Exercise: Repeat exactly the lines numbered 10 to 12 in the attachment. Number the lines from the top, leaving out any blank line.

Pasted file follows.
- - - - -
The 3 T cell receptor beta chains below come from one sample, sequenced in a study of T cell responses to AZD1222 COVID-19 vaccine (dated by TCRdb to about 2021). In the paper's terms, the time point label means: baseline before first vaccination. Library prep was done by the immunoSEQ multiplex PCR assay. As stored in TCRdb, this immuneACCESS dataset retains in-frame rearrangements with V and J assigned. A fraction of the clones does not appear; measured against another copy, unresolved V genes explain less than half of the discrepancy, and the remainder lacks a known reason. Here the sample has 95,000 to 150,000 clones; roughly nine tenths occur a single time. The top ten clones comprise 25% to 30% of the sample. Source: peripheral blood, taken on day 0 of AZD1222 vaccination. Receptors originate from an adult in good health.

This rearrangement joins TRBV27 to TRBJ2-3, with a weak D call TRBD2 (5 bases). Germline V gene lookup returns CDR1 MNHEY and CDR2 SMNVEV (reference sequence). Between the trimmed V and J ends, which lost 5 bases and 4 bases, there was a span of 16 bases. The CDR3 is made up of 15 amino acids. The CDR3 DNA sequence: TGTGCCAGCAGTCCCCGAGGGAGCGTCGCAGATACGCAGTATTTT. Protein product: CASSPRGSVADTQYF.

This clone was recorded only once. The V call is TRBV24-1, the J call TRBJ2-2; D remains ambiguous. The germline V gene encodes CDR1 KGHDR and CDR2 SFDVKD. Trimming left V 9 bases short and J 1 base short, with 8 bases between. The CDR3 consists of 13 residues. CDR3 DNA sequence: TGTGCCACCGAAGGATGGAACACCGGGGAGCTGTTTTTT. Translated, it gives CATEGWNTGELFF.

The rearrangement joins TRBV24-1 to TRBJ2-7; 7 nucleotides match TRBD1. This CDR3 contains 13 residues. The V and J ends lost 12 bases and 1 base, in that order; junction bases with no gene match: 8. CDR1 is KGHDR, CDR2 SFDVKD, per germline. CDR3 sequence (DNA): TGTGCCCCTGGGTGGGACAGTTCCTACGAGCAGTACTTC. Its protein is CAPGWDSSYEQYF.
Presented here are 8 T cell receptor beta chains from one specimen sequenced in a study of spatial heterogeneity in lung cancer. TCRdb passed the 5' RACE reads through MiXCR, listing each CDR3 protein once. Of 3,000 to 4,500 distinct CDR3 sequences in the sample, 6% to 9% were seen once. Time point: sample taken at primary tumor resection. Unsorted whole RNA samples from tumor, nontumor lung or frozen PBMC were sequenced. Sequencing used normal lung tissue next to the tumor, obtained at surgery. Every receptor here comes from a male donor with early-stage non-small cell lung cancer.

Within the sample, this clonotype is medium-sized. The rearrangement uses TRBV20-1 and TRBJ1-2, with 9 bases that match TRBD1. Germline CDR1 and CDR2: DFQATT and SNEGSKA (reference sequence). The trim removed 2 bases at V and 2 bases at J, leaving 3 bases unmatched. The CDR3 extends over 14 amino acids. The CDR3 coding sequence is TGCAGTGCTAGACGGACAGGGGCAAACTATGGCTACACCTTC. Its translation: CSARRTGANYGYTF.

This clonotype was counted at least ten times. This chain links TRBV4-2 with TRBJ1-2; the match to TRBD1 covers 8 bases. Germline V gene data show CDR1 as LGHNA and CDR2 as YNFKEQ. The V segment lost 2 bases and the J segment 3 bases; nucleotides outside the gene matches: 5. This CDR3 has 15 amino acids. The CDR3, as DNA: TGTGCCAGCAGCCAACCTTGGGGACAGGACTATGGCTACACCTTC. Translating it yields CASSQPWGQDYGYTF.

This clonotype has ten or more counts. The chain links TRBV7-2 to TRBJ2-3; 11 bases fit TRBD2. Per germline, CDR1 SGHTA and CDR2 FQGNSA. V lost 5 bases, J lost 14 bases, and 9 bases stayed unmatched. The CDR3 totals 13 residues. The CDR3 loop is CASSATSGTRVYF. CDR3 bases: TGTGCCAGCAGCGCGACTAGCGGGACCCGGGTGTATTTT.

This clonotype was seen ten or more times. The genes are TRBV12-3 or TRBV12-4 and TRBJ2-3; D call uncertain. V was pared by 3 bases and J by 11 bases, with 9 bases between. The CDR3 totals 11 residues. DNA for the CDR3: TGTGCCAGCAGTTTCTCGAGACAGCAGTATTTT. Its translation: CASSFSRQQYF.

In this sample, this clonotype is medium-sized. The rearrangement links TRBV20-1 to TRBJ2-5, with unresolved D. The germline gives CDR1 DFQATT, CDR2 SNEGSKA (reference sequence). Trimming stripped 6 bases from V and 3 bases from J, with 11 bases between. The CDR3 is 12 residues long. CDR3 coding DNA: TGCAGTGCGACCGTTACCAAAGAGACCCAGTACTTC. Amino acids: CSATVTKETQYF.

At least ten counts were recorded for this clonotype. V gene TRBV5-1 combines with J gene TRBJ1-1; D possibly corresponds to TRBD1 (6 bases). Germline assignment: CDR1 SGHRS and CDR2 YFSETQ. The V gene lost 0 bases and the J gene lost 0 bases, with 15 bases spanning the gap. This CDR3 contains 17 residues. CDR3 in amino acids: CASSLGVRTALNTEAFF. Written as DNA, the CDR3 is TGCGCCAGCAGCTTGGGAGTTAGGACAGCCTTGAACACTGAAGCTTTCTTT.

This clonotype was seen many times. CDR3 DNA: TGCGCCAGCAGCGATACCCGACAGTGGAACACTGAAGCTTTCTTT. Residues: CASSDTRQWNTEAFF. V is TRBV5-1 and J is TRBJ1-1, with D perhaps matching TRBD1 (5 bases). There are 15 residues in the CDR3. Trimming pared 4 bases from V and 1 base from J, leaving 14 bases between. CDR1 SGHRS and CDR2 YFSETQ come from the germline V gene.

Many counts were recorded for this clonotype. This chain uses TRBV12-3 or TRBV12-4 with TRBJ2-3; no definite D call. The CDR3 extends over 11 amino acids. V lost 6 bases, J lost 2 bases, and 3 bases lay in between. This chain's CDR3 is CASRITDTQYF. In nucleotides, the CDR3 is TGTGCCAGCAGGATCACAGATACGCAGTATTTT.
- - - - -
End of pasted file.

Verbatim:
In this sample, this clonotype is medium-sized. The rearrangement links TRBV20-1 to TRBJ2-5, with unresolved D. The germline gives CDR1 DFQATT, CDR2 SNEGSKA (reference sequence). Trimming stripped 6 bases from V and 3 bases from J, with 11 bases between. The CDR3 is 12 residues long. CDR3 coding DNA: TGCAGTGCGACCGTTACCAAAGAGACCCAGTACTTC. Amino acids: CSATVTKETQYF.

At least ten counts were recorded for this clonotype. V gene TRBV5-1 combines with J gene TRBJ1-1; D possibly corresponds to TRBD1 (6 bases). Germline assignment: CDR1 SGHRS and CDR2 YFSETQ. The V gene lost 0 bases and the J gene lost 0 bases, with 15 bases spanning the gap. This CDR3 contains 17 residues. CDR3 in amino acids: CASSLGVRTALNTEAFF. Written as DNA, the CDR3 is TGCGCCAGCAGCTTGGGAGTTAGGACAGCCTTGAACACTGAAGCTTTCTTT.

This clonotype was seen many times. CDR3 DNA: TGCGCCAGCAGCGATACCCGACAGTGGAACACTGAAGCTTTCTTT. Residues: CASSDTRQWNTEAFF. V is TRBV5-1 and J is TRBJ1-1, with D perhaps matching TRBD1 (5 bases). There are 15 residues in the CDR3. Trimming pared 4 bases from V and 1 base from J, leaving 14 bases between. CDR1 SGHRS and CDR2 YFSETQ come from the germline V gene.